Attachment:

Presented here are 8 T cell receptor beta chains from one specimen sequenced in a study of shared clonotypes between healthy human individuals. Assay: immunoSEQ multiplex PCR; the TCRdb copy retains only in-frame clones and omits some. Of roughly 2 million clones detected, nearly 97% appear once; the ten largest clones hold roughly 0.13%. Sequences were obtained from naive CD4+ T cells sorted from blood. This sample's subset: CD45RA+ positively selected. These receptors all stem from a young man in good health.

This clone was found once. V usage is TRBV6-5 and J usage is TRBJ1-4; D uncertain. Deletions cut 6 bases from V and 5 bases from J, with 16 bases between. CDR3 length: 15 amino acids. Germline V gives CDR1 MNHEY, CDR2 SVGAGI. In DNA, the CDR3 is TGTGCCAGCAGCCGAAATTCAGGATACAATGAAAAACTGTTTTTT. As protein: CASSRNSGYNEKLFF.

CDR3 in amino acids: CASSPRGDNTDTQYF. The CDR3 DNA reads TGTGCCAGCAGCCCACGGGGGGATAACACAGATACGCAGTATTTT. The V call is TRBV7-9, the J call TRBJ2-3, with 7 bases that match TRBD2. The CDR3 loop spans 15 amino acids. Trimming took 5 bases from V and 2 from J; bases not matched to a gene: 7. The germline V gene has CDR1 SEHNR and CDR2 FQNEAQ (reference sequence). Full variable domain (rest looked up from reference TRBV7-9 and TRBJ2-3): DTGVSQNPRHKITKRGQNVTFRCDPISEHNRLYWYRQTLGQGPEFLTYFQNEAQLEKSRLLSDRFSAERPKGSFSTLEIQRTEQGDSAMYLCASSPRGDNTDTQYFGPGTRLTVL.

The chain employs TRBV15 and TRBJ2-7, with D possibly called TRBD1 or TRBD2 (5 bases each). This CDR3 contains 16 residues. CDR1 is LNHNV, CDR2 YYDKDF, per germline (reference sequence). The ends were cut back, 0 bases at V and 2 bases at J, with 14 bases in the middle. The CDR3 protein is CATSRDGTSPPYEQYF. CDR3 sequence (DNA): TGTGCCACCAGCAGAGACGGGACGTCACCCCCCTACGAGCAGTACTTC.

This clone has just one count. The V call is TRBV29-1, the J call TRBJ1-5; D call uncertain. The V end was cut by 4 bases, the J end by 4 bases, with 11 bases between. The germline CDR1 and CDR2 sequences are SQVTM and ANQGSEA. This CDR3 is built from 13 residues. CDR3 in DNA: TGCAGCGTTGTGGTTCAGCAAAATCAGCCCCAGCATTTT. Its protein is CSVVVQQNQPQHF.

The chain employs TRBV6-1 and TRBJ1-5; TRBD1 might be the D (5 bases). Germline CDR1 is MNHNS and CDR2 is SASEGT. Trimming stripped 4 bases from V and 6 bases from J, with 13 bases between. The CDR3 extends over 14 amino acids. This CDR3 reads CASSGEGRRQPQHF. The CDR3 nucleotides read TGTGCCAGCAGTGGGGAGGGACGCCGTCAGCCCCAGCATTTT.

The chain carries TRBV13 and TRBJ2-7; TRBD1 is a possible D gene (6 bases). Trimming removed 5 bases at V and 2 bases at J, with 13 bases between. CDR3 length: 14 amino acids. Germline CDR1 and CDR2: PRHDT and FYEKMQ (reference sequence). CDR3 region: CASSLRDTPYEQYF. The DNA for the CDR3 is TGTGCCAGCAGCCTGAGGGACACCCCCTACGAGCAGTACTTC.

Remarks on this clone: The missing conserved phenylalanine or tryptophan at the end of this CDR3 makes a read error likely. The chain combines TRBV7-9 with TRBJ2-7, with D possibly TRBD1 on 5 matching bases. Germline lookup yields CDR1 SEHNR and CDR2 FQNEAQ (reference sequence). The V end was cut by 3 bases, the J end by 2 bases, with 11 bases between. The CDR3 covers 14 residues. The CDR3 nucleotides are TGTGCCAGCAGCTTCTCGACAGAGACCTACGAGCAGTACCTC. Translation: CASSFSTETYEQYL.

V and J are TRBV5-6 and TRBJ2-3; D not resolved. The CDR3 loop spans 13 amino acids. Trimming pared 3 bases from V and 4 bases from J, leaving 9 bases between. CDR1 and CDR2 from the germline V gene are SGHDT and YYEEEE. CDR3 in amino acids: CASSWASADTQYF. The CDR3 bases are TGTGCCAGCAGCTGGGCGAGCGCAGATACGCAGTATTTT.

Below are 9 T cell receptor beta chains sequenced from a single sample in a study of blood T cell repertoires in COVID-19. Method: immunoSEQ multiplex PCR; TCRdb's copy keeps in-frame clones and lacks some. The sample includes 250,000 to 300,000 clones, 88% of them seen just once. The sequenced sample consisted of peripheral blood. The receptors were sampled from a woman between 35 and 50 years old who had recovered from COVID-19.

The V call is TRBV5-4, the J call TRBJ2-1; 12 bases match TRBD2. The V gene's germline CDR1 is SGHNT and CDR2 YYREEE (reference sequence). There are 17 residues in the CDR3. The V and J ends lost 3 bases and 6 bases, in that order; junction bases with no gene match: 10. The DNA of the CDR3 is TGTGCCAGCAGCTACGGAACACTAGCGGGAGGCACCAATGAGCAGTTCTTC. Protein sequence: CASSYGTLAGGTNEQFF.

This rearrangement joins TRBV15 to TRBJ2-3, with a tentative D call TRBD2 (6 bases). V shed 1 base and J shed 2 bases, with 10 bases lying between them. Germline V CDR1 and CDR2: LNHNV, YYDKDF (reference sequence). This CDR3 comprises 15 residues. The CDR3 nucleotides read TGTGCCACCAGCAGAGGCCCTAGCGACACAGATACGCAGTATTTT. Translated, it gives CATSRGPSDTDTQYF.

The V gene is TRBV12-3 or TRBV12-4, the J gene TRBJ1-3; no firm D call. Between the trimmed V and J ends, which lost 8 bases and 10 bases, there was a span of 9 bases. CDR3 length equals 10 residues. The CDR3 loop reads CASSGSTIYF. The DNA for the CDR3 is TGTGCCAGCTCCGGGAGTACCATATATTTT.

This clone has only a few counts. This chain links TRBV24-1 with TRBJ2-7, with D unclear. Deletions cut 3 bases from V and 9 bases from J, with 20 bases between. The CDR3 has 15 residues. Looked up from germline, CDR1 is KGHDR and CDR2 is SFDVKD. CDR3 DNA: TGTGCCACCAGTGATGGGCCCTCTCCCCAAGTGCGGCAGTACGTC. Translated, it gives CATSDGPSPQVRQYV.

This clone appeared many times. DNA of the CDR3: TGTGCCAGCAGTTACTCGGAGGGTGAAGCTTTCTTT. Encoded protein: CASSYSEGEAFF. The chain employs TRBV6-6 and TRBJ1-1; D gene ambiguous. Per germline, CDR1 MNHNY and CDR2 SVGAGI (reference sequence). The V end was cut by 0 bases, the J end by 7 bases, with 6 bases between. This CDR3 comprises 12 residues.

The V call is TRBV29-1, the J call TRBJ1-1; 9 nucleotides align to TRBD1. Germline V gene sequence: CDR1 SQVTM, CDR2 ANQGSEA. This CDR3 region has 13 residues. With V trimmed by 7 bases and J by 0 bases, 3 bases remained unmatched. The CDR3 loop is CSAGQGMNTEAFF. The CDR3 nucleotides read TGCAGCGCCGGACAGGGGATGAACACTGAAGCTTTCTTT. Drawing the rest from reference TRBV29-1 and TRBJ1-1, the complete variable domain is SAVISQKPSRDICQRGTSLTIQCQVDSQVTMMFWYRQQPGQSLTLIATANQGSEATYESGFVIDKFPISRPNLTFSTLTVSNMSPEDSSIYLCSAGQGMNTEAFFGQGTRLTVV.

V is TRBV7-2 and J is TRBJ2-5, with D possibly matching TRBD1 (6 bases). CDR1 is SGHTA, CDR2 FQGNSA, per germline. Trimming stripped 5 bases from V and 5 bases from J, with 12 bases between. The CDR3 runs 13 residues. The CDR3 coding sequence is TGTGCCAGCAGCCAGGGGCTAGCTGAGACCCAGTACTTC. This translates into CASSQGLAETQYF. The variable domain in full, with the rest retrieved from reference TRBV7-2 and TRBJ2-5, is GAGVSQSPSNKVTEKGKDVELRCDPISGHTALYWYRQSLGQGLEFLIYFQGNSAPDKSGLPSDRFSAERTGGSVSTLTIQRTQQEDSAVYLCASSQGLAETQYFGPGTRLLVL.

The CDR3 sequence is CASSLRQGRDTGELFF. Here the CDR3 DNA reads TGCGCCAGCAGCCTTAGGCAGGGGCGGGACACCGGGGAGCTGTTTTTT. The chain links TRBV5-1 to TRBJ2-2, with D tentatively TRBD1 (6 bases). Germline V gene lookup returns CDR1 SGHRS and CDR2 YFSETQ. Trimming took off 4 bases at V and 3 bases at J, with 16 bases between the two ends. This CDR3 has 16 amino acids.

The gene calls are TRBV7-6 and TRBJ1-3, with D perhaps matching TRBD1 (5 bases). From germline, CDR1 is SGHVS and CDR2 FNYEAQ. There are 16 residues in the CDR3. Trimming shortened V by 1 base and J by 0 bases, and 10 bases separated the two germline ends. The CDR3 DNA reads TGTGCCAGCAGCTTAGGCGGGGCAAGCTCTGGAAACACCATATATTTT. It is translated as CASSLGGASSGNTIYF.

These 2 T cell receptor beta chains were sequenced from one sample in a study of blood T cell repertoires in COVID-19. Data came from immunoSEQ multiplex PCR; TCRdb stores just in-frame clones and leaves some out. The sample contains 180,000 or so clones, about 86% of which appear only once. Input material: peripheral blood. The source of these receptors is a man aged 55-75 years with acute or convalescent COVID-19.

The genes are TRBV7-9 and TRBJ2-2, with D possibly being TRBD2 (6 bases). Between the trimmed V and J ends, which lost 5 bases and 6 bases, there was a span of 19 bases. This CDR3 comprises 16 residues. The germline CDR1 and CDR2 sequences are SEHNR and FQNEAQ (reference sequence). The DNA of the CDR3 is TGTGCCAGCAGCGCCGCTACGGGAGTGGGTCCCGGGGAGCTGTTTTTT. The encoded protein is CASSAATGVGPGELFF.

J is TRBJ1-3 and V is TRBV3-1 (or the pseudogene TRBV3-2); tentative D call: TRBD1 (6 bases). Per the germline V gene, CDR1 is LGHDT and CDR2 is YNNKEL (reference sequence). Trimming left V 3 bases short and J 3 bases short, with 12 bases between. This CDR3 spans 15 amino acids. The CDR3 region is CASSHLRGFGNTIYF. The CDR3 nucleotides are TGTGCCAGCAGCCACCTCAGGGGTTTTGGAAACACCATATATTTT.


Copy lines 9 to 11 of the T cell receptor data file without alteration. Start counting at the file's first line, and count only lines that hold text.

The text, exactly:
V and J are TRBV5-6 and TRBJ2-3; D not resolved. The CDR3 loop spans 13 amino acids. Trimming pared 3 bases from V and 4 bases from J, leaving 9 bases between. CDR1 and CDR2 from the germline V gene are SGHDT and YYEEEE. CDR3 in amino acids: CASSWASADTQYF. The CDR3 bases are TGTGCCAGCAGCTGGGCGAGCGCAGATACGCAGTATTTT.

Below are 9 T cell receptor beta chains sequenced from a single sample in a study of blood T cell repertoires in COVID-19. Method: immunoSEQ multiplex PCR; TCRdb's copy keeps in-frame clones and lacks some. The sample includes 250,000 to 300,000 clones, 88% of them seen just once. The sequenced sample consisted of peripheral blood. The receptors were sampled from a woman between 35 and 50 years old who had recovered from COVID-19.

The V call is TRBV5-4, the J call TRBJ2-1; 12 bases match TRBD2. The V gene's germline CDR1 is SGHNT and CDR2 YYREEE (reference sequence). There are 17 residues in the CDR3. The V and J ends lost 3 bases and 6 bases, in that order; junction bases with no gene match: 10. The DNA of the CDR3 is TGTGCCAGCAGCTACGGAACACTAGCGGGAGGCACCAATGAGCAGTTCTTC. Protein sequence: CASSYGTLAGGTNEQFF.